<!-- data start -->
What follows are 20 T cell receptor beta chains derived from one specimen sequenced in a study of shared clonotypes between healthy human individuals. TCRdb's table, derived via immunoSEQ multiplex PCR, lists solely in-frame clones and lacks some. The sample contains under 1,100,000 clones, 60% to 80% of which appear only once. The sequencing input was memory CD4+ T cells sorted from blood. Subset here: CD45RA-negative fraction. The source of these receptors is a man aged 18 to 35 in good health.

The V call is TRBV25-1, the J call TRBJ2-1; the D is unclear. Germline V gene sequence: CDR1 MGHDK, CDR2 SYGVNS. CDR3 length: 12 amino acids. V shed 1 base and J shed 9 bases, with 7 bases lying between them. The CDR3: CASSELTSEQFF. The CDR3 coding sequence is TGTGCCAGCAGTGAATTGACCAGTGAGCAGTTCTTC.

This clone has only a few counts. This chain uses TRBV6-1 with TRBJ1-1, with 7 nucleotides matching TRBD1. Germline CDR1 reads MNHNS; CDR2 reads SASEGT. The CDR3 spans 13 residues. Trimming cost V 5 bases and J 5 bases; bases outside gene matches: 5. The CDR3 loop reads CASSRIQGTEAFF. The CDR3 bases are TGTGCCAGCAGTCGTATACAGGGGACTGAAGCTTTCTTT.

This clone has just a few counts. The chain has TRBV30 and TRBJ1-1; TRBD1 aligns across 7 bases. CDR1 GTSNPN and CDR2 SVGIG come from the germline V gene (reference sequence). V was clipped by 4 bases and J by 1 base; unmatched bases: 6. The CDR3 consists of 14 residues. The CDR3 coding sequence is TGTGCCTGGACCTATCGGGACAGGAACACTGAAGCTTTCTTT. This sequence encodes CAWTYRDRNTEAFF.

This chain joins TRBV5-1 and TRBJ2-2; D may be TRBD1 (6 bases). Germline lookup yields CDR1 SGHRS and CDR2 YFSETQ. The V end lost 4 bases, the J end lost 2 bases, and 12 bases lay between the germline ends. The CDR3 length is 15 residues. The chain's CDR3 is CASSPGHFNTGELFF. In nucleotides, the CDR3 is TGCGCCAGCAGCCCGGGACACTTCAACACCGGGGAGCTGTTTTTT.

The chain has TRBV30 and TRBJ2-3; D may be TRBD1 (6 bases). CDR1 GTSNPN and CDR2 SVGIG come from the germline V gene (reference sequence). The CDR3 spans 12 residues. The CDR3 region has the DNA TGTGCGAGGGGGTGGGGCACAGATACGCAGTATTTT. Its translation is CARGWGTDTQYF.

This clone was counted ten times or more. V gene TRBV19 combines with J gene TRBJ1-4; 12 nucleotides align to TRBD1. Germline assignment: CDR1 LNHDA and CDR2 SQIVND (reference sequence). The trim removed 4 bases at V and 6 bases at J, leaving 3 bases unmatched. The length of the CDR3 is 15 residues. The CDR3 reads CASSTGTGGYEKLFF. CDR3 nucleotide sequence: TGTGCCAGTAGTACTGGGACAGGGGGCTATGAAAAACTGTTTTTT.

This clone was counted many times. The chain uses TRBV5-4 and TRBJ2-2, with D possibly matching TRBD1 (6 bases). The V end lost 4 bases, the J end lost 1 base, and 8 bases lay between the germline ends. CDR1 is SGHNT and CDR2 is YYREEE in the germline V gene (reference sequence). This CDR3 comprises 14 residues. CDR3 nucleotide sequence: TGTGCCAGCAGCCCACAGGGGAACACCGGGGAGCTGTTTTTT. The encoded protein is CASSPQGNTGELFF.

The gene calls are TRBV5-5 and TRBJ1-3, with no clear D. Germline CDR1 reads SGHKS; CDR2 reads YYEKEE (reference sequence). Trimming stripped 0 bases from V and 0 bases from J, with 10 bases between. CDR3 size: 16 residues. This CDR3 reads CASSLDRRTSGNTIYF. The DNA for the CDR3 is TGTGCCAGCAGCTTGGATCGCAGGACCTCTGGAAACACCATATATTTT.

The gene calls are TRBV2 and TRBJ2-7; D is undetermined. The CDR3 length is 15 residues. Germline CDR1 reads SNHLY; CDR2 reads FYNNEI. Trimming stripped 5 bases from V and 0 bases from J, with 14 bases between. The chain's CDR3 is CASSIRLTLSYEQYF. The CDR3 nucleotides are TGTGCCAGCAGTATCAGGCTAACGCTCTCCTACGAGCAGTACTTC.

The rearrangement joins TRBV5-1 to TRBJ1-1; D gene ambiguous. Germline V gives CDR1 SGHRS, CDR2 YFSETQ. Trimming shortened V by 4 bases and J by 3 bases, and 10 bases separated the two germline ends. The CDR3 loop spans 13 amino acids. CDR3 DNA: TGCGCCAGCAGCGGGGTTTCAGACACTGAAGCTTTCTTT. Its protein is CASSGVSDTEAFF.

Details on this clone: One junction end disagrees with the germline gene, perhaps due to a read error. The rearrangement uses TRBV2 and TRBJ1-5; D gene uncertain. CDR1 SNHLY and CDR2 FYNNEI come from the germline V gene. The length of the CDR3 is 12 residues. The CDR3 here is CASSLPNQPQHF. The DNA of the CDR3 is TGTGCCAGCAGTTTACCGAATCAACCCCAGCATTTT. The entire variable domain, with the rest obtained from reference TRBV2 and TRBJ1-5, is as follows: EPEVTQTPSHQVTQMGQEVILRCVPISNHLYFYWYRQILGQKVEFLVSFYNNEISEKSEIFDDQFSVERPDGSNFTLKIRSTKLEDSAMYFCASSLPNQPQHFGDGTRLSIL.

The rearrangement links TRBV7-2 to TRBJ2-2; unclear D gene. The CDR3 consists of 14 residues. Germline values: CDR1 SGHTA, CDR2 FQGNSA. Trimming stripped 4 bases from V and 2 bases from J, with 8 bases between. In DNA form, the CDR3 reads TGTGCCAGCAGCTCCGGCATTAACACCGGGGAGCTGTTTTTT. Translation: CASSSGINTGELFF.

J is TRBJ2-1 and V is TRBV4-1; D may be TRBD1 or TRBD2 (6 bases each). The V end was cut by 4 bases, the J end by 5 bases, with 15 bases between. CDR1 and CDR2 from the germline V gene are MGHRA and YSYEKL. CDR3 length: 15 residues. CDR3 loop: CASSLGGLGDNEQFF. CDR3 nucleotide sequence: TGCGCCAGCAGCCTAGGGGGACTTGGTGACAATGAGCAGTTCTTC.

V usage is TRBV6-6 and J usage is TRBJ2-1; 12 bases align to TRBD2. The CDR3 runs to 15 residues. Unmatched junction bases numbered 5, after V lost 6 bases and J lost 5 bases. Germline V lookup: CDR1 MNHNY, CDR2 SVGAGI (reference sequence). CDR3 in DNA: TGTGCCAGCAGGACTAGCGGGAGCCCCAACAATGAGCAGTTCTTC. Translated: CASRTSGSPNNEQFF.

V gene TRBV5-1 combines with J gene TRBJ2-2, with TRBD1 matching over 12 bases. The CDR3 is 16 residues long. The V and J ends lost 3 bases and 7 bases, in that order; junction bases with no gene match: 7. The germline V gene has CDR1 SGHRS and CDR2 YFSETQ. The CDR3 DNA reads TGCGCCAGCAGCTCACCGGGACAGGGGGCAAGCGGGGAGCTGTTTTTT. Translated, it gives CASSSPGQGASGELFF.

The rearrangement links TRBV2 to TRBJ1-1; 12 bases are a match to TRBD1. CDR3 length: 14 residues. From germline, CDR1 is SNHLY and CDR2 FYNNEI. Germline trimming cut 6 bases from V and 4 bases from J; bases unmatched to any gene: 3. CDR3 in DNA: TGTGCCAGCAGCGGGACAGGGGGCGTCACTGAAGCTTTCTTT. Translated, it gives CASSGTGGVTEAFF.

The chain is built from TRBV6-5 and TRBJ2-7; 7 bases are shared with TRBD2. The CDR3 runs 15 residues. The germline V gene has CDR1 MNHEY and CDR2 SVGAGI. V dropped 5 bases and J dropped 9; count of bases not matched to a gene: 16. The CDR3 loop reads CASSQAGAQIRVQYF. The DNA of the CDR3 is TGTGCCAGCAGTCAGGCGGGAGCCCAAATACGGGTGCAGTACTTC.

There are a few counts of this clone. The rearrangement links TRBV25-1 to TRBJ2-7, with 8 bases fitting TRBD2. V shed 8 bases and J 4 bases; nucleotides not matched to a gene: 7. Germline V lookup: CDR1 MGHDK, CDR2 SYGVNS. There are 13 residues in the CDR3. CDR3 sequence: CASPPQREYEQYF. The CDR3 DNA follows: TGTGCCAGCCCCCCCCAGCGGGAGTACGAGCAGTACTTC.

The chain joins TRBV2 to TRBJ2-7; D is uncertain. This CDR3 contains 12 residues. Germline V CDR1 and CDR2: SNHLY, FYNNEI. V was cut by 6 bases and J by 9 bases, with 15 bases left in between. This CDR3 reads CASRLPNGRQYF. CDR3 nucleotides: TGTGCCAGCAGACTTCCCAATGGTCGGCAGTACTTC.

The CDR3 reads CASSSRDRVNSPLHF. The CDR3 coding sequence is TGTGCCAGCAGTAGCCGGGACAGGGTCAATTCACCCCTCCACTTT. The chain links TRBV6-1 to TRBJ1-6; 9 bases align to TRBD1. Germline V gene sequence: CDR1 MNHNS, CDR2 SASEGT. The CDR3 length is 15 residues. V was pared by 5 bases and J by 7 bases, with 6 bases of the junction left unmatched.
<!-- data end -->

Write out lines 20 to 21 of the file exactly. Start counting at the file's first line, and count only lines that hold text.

The chain joins TRBV2 to TRBJ2-7; D is uncertain. This CDR3 contains 12 residues. Germline V CDR1 and CDR2: SNHLY, FYNNEI. V was cut by 6 bases and J by 9 bases, with 15 bases left in between. This CDR3 reads CASRLPNGRQYF. CDR3 nucleotides: TGTGCCAGCAGACTTCCCAATGGTCGGCAGTACTTC.

The CDR3 reads CASSSRDRVNSPLHF. The CDR3 coding sequence is TGTGCCAGCAGTAGCCGGGACAGGGTCAATTCACCCCTCCACTTT. The chain links TRBV6-1 to TRBJ1-6; 9 bases align to TRBD1. Germline V gene sequence: CDR1 MNHNS, CDR2 SASEGT. The CDR3 length is 15 residues. V was pared by 5 bases and J by 7 bases, with 6 bases of the junction left unmatched.